Gwyneth Paltrow Wants to End the 'Mommy Wars'
Gwyneth Paltrow is calling for a cease-fire. Specifically, with working mothers.
"It's much harder for me," Paltrow was quoted as saying about being a working mom. "I feel like I set it up in a way that makes it difficult because … for me, like if I miss a school run, they are like, 'Where were you?' I don't like to be the lead so I don't [have] to work every day. You know, I have little things that I like and obviously I want it to be good and challenging and interesting, and be with good people and that kind of thing."
The 41-year-old actress has two children: Apple, 9, and Moses, 8.
"I think it's different when you have an office job, because it's routine and, you know, you can do all the stuff in the morning and then you come home in the evening," Paltrow continued. "When you're shooting a movie, they're like, 'We need you to go to Wisconsin for two weeks,' and then you work 14 hours a day and that part of it is very difficult. I think to have a regular job and be a mom is not as, of course there are challenges, but it's not like being on set."
Paltrow's comments weren't exactly a hit with moms around the country who work 9-5 and can't afford a nanny or other luxuries the star's job has afforded.
Paltrow had remained quiet on the issue until Thursday, when she decided to address her remarks in her Goop newsletter.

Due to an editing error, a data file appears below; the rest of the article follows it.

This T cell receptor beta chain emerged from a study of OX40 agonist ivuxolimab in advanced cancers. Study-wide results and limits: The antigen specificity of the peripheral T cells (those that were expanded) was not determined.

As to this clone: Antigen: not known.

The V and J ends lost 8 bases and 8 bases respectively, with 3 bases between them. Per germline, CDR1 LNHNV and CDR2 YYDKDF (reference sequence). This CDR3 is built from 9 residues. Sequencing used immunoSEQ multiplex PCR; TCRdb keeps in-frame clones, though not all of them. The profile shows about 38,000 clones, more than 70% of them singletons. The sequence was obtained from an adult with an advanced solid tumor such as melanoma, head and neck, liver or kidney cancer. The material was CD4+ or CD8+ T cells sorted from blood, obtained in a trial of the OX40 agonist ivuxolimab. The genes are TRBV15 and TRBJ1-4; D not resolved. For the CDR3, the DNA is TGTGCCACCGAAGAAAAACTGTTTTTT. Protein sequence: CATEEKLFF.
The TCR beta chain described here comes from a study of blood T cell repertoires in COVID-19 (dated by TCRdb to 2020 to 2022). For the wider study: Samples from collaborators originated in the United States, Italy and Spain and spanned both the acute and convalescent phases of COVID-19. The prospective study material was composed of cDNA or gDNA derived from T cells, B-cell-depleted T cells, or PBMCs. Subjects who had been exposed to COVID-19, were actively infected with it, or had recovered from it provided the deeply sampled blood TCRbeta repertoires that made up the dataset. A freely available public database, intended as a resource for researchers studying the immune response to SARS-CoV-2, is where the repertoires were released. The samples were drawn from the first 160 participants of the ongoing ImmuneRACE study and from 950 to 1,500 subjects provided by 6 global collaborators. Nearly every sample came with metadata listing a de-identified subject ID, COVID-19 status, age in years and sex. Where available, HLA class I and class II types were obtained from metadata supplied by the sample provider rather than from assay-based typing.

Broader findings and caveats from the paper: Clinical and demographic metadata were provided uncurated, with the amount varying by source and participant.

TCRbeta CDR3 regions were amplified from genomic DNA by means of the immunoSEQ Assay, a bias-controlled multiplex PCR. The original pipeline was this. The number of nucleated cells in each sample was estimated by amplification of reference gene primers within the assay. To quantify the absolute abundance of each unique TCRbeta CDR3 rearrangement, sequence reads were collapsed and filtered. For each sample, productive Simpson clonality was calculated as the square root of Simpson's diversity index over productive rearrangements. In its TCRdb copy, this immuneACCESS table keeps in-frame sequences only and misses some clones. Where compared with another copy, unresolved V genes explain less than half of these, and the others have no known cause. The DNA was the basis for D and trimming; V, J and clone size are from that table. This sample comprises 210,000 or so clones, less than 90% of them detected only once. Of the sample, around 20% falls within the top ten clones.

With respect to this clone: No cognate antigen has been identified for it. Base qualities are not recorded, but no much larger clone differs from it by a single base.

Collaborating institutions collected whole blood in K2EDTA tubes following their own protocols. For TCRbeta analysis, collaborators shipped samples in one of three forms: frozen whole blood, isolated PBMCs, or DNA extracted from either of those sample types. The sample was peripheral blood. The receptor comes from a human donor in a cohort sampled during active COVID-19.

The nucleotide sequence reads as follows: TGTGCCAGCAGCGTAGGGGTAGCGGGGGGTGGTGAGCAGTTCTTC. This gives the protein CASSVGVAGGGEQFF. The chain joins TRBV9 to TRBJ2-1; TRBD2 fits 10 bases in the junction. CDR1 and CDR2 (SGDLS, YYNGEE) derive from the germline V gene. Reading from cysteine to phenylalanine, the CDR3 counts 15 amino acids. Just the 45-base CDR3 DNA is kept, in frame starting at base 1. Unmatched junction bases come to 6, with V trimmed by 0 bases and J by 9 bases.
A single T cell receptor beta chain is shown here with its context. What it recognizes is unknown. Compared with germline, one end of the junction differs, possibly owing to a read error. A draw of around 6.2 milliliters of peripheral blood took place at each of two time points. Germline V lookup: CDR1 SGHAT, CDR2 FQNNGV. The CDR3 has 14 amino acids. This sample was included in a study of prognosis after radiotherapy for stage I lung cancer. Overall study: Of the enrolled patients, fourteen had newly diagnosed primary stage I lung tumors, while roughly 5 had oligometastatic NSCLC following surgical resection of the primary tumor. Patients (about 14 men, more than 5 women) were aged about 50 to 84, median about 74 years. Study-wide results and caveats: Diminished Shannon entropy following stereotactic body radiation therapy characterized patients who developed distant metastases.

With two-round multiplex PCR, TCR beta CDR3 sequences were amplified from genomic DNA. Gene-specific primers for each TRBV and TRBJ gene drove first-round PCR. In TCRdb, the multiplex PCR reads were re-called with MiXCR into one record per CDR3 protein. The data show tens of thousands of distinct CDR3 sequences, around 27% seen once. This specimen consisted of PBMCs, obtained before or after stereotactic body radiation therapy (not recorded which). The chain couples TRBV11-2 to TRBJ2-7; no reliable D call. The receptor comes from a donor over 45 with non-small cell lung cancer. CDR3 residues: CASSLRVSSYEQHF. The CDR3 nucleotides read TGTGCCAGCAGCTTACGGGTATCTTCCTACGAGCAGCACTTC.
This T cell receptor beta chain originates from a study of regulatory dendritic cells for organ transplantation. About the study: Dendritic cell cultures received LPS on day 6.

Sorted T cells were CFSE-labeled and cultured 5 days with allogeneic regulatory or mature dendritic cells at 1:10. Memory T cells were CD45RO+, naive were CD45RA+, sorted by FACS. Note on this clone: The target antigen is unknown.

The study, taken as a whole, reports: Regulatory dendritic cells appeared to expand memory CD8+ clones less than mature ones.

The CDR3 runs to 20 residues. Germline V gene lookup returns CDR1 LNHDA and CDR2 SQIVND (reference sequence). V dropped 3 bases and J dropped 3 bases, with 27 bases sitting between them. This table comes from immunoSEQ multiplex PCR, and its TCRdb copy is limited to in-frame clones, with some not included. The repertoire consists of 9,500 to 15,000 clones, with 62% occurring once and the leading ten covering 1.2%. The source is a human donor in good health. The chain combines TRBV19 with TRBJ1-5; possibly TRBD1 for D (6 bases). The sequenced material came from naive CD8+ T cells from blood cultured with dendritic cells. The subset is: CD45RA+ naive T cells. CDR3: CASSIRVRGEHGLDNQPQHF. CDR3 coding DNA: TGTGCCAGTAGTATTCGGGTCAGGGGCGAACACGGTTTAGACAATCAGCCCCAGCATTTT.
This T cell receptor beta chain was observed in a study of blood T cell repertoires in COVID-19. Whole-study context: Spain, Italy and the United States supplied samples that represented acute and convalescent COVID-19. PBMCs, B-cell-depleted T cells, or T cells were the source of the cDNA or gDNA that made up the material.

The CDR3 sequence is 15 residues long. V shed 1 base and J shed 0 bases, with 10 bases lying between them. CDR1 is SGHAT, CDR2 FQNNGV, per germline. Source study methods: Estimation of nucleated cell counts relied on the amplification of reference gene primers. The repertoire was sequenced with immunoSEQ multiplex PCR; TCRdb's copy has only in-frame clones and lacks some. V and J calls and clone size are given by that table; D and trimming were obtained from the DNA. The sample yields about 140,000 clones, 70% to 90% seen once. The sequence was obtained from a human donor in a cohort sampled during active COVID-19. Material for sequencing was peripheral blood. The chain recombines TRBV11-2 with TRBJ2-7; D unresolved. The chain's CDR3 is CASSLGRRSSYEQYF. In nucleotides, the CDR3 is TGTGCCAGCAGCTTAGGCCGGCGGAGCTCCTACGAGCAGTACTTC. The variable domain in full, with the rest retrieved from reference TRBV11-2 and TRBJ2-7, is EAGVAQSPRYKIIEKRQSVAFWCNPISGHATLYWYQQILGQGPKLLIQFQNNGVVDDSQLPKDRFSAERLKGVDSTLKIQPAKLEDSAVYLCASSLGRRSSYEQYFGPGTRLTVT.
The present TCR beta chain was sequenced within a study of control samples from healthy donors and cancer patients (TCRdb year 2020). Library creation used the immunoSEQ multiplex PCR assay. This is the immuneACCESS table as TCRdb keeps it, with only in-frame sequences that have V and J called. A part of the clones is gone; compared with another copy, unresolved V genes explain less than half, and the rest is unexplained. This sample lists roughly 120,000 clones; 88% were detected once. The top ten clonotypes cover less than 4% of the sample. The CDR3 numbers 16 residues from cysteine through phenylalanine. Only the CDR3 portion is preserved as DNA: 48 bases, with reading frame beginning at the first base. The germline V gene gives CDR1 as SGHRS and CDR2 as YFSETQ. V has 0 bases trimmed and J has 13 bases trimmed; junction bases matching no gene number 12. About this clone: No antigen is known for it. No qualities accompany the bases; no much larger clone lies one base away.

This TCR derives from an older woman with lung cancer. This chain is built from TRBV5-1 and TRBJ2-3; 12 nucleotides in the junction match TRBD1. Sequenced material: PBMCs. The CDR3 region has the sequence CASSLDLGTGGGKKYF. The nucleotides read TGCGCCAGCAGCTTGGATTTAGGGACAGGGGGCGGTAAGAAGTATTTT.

"A few weeks ago during an interview, I was asked why I have only worked on one film a year since having children," the actress explained in a post titled "Ending the Mommy Wars." "My answer was this: Film work takes one away from home and requires 12-14 hours a day, making it difficult to be the one to make the kids their lunch, drive them to school, and put them to bed.
"So I have found it easier on my family life to make a film the exception, and my 9-5 job the rule," she wrote. "This somehow was taken to mean I had said a 9-5 job is easier, and a lot of heat was thrown my way, especially by other working mothers who somehow used my out-of-context quote as an opportunity to express feelings (perhaps projected) on the subject."
The New York Post, for example, ran a scathing open letter to the actress.
Paltrow continued in her blog:
"As the mommy wars rage on, I am constantly perplexed and amazed by how little slack we cut each other as women. We see disapproval in the eyes of other mothers when we say how long we breastfed (Too long? Not long enough?), or whether we have decided to go back to work versus stay home. Is it not hard enough to attempt to raise children thoughtfully, while contributing something, or bringing home some (or more) of the bacon? Why do we feel so entitled to opine, often so negatively, on the choices of other women? Perhaps because there is so much pressure to do it all, and do it all well all at the same time (impossible).
"To every single mother out there, have a wonderful Mother's Day," Paltrow concluded along with a link to a YouTube video: "World's Toughest Job - Director of Operations."
Since Paltrow announced she and the Coldplay rocker were separating, the actress has kept a low profile in L.A., hanging out with her kids and opening a Goop pop-up shop near her home in Brentwood.